This is an archived article and the information in the article may be outdated. Please look at the time stamp on the story to see when it was last updated.

A UFO conspiracy theorist was found dead in Poland earlier this year only days after he told his mother to “investigate” if anything happened to him, according to The Telegraph.

Max Spiers, 39, was in Poland in July to discuss conspiracy theories and UFOs when he was found dead inside an apartment, according to The Telegraph. Investigators ruled he died from natural causes.

Spiers apparently sent his mother a “warning” via text message a few days before his death that said:

“Your boy’s in trouble. If anything happens to me, investigate.”

Spiers lived in the United States for a few years but most recently lived in the UK, according to his mother, Vanessa Bates.

“He was making a name for himself in the world of conspiracy theorists and had been invited to speak at a conference in Poland in July,” Bates told KMTV. “He was staying with a woman who he had not known for long and she told me how she found him dead on the sofa. But I think Max had been digging in some dark places and I fear that somebody wanted him dead.”

According to the report, friends said Spears “vomited a black liquid” when he died.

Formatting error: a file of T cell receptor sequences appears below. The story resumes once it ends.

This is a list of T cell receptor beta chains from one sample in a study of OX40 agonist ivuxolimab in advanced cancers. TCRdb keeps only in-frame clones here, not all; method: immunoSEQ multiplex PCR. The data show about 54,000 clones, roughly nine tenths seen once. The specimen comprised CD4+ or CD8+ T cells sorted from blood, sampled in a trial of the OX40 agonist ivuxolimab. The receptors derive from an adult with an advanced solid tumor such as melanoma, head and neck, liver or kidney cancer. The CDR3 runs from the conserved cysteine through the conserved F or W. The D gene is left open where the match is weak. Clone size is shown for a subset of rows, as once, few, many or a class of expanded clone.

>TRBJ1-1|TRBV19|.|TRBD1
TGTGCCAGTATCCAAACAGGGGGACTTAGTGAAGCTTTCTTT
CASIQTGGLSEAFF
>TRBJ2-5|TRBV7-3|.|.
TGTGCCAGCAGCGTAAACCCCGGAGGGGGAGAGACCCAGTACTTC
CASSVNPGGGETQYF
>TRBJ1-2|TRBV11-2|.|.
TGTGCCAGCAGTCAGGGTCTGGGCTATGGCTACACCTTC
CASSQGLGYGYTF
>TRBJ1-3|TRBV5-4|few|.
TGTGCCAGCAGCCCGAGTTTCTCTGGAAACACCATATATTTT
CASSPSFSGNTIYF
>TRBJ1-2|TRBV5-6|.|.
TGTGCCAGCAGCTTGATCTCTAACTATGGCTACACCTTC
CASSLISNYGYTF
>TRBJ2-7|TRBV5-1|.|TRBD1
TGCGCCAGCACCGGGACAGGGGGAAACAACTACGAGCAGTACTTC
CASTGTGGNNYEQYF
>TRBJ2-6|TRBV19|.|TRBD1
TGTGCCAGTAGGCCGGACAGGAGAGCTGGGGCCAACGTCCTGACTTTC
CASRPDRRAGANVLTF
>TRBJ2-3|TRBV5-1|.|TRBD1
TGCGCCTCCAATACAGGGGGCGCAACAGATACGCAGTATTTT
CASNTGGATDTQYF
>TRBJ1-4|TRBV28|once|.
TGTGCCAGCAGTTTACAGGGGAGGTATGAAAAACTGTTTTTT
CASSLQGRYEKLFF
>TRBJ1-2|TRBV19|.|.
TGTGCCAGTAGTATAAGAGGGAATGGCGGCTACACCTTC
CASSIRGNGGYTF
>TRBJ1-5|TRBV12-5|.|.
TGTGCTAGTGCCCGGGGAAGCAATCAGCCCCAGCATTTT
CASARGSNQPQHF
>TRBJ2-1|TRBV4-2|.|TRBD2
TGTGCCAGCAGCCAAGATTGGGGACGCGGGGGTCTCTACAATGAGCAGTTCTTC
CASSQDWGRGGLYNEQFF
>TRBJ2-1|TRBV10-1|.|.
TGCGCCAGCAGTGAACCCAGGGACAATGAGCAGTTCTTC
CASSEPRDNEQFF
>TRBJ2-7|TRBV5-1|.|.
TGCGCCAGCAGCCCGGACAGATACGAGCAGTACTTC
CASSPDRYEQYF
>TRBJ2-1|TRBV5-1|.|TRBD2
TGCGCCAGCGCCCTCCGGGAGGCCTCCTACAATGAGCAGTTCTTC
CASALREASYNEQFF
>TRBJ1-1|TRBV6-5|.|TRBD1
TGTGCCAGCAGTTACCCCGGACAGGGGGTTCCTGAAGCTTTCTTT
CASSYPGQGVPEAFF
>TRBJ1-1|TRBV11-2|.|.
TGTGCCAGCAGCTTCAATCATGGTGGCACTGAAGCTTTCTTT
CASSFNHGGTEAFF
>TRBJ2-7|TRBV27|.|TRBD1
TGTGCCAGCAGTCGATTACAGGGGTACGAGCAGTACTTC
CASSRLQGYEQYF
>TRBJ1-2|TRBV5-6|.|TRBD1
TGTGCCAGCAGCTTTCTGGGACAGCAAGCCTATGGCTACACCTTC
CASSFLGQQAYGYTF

After waiting at least two months for the result of a post-mortem examination, Bates is now questioning the investigation.

The story has gained a lot of traction online, with some asking police to reopen the investigation. A blogger on Project Camelot, a blog that covers conspiracy theories with a focus on “getting the truth out,” wrote:

“Both the doctor who examined Max and Police who came to the villa… Left the body behind in spite of the fact that they believed Max had died.  What kind of officials do this?  The entire circumstances are suspicious and I urge everyone to encourage Monica to release the details about what really happened to the public and call for an autopsy.”

A spokesman for the North East Kent coroner’s office told the Sunday Express they were in the “very early” stages of the investigation.